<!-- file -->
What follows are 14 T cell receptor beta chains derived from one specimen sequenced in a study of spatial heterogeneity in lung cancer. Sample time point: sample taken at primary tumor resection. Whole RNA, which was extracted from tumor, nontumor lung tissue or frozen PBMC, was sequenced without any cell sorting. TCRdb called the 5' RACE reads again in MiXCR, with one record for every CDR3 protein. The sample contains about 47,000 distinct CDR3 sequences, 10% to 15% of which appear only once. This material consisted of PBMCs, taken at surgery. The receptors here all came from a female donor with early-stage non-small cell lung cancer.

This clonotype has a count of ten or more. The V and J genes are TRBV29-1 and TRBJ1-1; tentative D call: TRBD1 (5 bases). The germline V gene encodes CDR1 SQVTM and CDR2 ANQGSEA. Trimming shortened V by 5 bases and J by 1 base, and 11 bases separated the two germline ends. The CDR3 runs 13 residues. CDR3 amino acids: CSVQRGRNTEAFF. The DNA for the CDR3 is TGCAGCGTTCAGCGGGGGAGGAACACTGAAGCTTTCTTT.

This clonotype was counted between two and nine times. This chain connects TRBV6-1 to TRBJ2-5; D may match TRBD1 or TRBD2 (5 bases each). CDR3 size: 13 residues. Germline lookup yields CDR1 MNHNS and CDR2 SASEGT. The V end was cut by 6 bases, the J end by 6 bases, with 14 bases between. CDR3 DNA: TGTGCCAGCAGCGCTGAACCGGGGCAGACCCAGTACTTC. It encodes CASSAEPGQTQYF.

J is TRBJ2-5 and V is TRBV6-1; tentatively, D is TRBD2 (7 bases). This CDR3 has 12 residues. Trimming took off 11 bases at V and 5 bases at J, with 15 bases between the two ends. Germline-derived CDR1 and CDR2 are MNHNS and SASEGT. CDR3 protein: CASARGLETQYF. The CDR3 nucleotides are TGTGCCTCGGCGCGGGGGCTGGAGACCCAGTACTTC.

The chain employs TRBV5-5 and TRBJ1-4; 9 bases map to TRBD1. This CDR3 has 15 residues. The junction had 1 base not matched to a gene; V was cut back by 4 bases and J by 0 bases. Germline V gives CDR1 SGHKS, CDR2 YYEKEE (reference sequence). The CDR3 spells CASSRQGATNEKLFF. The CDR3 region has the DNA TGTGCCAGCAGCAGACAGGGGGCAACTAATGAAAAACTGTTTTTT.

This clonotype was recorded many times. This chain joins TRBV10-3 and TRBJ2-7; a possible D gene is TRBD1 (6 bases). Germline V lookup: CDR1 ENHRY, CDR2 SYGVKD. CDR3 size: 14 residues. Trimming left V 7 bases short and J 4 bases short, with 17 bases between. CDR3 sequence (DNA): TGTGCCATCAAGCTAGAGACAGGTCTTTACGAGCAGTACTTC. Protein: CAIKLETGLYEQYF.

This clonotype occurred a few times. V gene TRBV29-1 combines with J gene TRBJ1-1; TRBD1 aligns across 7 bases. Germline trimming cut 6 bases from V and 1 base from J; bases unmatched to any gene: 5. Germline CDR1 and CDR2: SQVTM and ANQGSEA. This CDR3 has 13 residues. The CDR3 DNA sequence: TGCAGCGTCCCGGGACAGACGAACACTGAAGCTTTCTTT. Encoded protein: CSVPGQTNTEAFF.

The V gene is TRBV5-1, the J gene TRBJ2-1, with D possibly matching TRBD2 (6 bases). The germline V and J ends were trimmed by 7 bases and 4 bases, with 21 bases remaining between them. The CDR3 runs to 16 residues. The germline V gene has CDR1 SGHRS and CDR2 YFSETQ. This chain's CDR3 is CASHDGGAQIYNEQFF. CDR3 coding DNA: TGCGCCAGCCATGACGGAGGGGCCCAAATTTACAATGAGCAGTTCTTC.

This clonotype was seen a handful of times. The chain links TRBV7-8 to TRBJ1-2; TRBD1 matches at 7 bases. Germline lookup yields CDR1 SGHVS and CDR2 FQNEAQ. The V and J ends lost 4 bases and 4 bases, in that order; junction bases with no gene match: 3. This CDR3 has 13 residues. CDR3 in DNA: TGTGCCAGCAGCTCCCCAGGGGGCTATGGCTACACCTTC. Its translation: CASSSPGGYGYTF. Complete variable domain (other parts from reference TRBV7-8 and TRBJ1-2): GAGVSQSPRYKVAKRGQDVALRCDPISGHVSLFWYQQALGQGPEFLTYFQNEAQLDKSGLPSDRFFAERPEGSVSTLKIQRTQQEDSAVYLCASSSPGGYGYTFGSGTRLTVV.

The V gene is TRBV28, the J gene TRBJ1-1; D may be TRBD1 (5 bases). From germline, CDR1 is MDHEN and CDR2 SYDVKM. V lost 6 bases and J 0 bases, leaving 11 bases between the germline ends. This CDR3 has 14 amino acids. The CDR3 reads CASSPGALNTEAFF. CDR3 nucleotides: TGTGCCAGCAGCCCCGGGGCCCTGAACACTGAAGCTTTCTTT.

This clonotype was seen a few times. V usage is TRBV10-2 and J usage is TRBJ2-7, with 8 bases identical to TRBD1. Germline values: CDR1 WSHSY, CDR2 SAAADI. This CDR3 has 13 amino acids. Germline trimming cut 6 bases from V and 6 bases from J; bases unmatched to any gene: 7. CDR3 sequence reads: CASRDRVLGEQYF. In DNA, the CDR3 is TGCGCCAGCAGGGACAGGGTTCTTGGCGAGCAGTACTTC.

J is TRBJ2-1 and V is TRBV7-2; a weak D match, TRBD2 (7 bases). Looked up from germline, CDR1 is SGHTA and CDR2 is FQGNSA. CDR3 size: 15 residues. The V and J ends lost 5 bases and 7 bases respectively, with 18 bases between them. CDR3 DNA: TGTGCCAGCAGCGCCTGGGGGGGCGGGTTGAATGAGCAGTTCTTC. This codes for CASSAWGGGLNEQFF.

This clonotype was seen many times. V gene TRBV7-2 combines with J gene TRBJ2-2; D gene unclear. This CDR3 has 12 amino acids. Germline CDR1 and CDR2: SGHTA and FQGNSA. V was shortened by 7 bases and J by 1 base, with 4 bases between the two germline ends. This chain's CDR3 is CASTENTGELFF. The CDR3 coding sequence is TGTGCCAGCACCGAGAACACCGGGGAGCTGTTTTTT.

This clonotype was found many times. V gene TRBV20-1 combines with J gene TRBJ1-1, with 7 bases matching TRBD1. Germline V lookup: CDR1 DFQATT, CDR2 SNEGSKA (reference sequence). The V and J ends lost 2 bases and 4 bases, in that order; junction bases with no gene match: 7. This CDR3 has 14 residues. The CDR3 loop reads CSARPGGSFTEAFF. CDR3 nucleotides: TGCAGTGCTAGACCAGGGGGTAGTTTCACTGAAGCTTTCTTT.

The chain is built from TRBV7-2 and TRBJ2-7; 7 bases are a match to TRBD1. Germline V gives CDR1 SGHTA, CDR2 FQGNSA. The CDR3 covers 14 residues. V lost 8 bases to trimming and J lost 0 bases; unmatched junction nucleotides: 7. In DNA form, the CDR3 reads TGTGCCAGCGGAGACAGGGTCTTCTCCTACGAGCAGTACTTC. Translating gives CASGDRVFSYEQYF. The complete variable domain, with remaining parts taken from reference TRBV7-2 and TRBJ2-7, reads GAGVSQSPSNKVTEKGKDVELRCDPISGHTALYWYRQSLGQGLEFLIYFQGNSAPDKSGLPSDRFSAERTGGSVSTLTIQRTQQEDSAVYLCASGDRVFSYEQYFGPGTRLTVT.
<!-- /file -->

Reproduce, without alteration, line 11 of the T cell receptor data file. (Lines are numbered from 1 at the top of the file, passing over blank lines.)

This clonotype was seen a few times. V usage is TRBV10-2 and J usage is TRBJ2-7, with 8 bases identical to TRBD1. Germline values: CDR1 WSHSY, CDR2 SAAADI. This CDR3 has 13 amino acids. Germline trimming cut 6 bases from V and 6 bases from J; bases unmatched to any gene: 7. CDR3 sequence reads: CASRDRVLGEQYF. In DNA, the CDR3 is TGCGCCAGCAGGGACAGGGTTCTTGGCGAGCAGTACTTC.